bertha was a dying swan

Bertha was a dying swan. The kind who said “Lawd Lawd” and “My heart, My heart”. Matriarch of a rather large family, she introduced 9 children to the world before her husband died. They, in turn, gifted her with 32 grandchildren. Three gingers by the youngest were, in her eyes, the crowning achievement of her clan. The rest of the family hemmed and hawed on her every whim in the faint hope she would just have a heart attack and get it over with, or come to care for them as much as she cared for her three copper-topped grandchildren. She did neither.

The memories I have of the woman are unpleasant ones. A biting tongue. A pockmarked face. Black stringy hair that sat on top of her head in a beehive. She babysat my brother and me for years. Pleasantries aside, when our mother left, she locked us out. Brought us in only to feed us. Chicken and biscuits. Some kind of good, but not good enough. Her grandchildren would stare at us through windows and laugh when they felt like it – because we couldn’t come in – and the weather was awful. Hot or cold. Didn’t matter. We were locked out just the same and took shelter under a tarp-covered rose bush.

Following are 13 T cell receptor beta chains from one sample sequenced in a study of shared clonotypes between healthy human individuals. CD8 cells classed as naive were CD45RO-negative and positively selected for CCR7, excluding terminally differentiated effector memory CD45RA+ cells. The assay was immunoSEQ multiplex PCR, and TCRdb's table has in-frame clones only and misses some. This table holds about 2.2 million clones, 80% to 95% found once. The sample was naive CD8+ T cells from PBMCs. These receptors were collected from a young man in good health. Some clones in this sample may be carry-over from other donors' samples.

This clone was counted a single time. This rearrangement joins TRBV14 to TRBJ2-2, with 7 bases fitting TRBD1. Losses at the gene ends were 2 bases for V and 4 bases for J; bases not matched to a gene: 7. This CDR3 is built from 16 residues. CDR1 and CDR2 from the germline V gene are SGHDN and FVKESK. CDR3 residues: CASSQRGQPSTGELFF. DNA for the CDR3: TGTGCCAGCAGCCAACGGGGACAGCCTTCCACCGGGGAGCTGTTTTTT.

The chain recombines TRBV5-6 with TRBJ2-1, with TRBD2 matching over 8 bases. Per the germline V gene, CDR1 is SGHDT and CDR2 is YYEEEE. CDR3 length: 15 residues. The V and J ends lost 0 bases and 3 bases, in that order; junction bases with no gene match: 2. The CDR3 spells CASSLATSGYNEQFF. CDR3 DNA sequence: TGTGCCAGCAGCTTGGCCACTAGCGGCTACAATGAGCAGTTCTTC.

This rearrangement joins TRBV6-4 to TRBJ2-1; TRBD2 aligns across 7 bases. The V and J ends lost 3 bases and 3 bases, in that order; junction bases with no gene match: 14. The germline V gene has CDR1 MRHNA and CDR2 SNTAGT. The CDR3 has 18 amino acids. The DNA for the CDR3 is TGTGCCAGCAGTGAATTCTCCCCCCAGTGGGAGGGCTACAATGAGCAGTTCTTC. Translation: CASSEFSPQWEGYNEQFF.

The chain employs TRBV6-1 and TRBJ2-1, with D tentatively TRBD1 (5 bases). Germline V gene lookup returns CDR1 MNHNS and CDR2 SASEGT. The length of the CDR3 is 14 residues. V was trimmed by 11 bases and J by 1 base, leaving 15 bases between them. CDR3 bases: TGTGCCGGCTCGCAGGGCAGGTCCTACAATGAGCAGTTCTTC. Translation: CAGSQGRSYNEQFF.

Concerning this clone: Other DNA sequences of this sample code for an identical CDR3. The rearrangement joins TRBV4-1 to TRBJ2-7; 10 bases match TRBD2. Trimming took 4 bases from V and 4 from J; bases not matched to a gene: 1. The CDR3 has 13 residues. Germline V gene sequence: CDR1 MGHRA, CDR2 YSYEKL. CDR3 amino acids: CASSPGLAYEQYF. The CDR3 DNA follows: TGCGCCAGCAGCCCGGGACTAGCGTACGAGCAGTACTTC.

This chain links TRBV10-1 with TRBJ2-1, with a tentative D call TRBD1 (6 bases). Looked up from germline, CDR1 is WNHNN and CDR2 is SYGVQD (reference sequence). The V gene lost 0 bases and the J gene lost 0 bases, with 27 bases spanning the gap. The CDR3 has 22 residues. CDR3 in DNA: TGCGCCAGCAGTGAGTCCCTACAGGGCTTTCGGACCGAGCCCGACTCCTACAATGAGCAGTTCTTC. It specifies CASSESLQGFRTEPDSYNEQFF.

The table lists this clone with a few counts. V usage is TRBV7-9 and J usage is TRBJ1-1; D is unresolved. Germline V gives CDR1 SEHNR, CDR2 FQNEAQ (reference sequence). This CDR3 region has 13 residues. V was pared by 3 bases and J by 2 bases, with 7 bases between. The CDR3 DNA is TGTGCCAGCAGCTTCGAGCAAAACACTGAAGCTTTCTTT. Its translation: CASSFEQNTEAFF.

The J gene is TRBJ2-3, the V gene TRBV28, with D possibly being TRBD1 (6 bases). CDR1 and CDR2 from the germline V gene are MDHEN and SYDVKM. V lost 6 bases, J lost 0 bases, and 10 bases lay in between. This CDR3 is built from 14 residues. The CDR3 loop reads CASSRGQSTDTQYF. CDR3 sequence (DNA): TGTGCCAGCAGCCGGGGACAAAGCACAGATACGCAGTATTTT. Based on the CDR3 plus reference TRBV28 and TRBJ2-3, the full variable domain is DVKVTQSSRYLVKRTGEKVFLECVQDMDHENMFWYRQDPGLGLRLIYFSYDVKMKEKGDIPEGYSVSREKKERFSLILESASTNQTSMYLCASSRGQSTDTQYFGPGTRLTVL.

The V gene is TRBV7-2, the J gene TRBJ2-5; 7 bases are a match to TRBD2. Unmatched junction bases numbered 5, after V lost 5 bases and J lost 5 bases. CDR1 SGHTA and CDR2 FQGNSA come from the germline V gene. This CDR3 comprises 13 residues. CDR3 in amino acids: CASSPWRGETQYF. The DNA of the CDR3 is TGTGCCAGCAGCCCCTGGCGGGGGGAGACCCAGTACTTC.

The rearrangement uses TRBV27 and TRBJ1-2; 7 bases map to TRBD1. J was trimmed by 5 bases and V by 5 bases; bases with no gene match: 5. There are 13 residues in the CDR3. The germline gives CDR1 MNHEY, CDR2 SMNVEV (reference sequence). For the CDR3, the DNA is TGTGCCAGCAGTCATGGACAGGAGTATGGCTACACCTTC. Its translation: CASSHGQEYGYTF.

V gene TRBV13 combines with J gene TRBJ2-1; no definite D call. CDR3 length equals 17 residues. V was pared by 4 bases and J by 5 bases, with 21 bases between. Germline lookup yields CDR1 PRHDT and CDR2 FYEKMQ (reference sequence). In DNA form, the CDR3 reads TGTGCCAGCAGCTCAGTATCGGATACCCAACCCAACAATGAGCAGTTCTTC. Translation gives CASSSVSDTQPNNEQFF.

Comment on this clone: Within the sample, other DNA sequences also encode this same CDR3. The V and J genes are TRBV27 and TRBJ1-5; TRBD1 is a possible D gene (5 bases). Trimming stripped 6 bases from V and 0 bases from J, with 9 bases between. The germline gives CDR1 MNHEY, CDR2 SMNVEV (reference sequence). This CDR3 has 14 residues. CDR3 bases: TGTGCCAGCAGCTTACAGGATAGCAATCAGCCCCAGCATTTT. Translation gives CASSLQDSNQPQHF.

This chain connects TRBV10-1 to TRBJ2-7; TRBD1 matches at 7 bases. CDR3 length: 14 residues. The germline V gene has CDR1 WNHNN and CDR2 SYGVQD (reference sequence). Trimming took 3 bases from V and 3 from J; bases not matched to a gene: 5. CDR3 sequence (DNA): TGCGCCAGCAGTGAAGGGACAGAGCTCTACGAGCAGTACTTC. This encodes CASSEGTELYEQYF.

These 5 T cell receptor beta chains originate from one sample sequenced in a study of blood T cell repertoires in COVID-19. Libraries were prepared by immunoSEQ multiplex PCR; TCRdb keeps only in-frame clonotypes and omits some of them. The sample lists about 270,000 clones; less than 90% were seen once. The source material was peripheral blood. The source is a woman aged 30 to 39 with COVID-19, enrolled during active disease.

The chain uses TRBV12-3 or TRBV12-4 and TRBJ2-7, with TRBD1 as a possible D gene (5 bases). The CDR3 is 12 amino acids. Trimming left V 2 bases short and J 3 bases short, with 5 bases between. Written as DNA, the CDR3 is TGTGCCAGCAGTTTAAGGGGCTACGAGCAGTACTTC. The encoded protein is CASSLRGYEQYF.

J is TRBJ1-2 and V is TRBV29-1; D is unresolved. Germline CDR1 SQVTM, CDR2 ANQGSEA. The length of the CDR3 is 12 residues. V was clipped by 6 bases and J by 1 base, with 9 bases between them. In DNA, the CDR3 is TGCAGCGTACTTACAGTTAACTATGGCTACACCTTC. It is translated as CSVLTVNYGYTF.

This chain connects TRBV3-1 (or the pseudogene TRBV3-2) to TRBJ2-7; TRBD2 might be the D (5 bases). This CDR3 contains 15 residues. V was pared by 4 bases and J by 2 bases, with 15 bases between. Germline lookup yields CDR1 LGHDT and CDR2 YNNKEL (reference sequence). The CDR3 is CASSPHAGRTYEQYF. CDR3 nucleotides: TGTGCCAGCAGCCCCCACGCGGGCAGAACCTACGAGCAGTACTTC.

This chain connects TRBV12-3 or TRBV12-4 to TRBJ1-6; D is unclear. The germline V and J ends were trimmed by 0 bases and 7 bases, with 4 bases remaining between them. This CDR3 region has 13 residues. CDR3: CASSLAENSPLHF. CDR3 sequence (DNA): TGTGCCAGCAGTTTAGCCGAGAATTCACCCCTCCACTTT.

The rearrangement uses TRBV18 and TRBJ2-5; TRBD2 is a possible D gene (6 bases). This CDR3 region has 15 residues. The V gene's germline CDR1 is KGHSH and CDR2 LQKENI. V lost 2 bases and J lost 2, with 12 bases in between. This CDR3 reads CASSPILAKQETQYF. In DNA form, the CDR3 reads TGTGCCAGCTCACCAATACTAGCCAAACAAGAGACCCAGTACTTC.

Bertha hated us. She disliked me because my name was Buffy. The stupidest name she ever heard. (Oi Bertha!) She couldn’t abide my brother because he was never discontent. He was placid, he was sweet. Bertha didn’t like placid sweet things. Her tastes ran more acidic.

As for those……….I lived in the vague but incessant belief that Bertha was the witch from Hansel and Gretel gone underground, who would one day, having fattened us up the desired amount, boil us as soup for the reds.

She never tried to cook us – as far as I know. But those reds would have eaten us alive all the same had I not, in a coming of age moment, beat the tar out of ’em one evening after school. That was the end of chicken and biscuits, and the end of Bertha. If I could take down three reds in the parking lot of Montcalm Junior, I could take care of my brother.

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